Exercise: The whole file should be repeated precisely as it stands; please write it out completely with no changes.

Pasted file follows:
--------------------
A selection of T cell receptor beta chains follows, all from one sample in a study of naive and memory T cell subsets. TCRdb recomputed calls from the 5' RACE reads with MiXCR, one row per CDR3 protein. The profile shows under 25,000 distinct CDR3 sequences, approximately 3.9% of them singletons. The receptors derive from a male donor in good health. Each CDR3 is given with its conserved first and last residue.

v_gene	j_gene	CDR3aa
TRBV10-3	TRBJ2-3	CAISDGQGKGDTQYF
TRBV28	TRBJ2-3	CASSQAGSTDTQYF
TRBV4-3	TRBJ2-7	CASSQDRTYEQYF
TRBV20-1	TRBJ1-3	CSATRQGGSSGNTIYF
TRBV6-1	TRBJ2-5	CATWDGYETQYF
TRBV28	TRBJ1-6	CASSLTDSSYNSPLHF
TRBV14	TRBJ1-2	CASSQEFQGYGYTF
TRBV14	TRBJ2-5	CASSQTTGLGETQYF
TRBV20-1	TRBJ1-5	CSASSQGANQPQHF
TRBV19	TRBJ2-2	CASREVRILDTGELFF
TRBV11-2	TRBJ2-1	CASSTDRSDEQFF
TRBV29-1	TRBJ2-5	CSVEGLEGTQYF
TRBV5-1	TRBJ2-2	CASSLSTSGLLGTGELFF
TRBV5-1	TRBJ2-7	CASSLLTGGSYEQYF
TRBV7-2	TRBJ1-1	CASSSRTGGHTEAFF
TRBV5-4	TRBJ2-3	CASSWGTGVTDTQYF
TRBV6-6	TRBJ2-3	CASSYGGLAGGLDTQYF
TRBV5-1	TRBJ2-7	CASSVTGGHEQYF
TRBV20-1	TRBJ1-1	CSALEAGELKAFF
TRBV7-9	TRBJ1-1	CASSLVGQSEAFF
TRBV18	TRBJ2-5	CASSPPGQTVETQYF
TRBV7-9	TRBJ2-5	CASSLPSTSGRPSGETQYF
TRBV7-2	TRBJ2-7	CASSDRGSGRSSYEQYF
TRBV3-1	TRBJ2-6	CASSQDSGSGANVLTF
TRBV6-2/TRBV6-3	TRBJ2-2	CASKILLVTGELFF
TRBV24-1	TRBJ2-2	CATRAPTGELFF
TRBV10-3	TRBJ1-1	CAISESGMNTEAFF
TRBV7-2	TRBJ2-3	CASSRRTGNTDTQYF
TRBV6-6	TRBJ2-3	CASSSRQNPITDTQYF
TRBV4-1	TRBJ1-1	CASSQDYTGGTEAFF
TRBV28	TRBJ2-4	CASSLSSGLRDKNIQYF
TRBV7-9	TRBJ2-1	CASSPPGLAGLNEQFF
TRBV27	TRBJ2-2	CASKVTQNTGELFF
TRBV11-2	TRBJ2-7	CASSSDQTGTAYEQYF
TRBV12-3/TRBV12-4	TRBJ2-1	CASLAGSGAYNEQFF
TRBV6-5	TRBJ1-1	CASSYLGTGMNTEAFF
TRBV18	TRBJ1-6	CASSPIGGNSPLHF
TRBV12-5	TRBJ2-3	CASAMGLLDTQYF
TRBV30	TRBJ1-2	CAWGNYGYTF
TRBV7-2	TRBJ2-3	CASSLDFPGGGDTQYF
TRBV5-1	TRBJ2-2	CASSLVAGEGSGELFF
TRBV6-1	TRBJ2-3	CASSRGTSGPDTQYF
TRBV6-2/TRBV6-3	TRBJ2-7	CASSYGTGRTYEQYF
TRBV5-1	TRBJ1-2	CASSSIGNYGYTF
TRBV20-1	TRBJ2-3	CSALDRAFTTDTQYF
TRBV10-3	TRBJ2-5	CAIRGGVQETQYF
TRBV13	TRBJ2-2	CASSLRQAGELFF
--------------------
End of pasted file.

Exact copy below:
A selection of T cell receptor beta chains follows, all from one sample in a study of naive and memory T cell subsets. TCRdb recomputed calls from the 5' RACE reads with MiXCR, one row per CDR3 protein. The profile shows under 25,000 distinct CDR3 sequences, approximately 3.9% of them singletons. The receptors derive from a male donor in good health. Each CDR3 is given with its conserved first and last residue.

v_gene	j_gene	CDR3aa
TRBV10-3	TRBJ2-3	CAISDGQGKGDTQYF
TRBV28	TRBJ2-3	CASSQAGSTDTQYF
TRBV4-3	TRBJ2-7	CASSQDRTYEQYF
TRBV20-1	TRBJ1-3	CSATRQGGSSGNTIYF
TRBV6-1	TRBJ2-5	CATWDGYETQYF
TRBV28	TRBJ1-6	CASSLTDSSYNSPLHF
TRBV14	TRBJ1-2	CASSQEFQGYGYTF
TRBV14	TRBJ2-5	CASSQTTGLGETQYF
TRBV20-1	TRBJ1-5	CSASSQGANQPQHF
TRBV19	TRBJ2-2	CASREVRILDTGELFF
TRBV11-2	TRBJ2-1	CASSTDRSDEQFF
TRBV29-1	TRBJ2-5	CSVEGLEGTQYF
TRBV5-1	TRBJ2-2	CASSLSTSGLLGTGELFF
TRBV5-1	TRBJ2-7	CASSLLTGGSYEQYF
TRBV7-2	TRBJ1-1	CASSSRTGGHTEAFF
TRBV5-4	TRBJ2-3	CASSWGTGVTDTQYF
TRBV6-6	TRBJ2-3	CASSYGGLAGGLDTQYF
TRBV5-1	TRBJ2-7	CASSVTGGHEQYF
TRBV20-1	TRBJ1-1	CSALEAGELKAFF
TRBV7-9	TRBJ1-1	CASSLVGQSEAFF
TRBV18	TRBJ2-5	CASSPPGQTVETQYF
TRBV7-9	TRBJ2-5	CASSLPSTSGRPSGETQYF
TRBV7-2	TRBJ2-7	CASSDRGSGRSSYEQYF
TRBV3-1	TRBJ2-6	CASSQDSGSGANVLTF
TRBV6-2/TRBV6-3	TRBJ2-2	CASKILLVTGELFF
TRBV24-1	TRBJ2-2	CATRAPTGELFF
TRBV10-3	TRBJ1-1	CAISESGMNTEAFF
TRBV7-2	TRBJ2-3	CASSRRTGNTDTQYF
TRBV6-6	TRBJ2-3	CASSSRQNPITDTQYF
TRBV4-1	TRBJ1-1	CASSQDYTGGTEAFF
TRBV28	TRBJ2-4	CASSLSSGLRDKNIQYF
TRBV7-9	TRBJ2-1	CASSPPGLAGLNEQFF
TRBV27	TRBJ2-2	CASKVTQNTGELFF
TRBV11-2	TRBJ2-7	CASSSDQTGTAYEQYF
TRBV12-3/TRBV12-4	TRBJ2-1	CASLAGSGAYNEQFF
TRBV6-5	TRBJ1-1	CASSYLGTGMNTEAFF
TRBV18	TRBJ1-6	CASSPIGGNSPLHF
TRBV12-5	TRBJ2-3	CASAMGLLDTQYF
TRBV30	TRBJ1-2	CAWGNYGYTF
TRBV7-2	TRBJ2-3	CASSLDFPGGGDTQYF
TRBV5-1	TRBJ2-2	CASSLVAGEGSGELFF
TRBV6-1	TRBJ2-3	CASSRGTSGPDTQYF
TRBV6-2/TRBV6-3	TRBJ2-7	CASSYGTGRTYEQYF
TRBV5-1	TRBJ1-2	CASSSIGNYGYTF
TRBV20-1	TRBJ2-3	CSALDRAFTTDTQYF
TRBV10-3	TRBJ2-5	CAIRGGVQETQYF
TRBV13	TRBJ2-2	CASSLRQAGELFF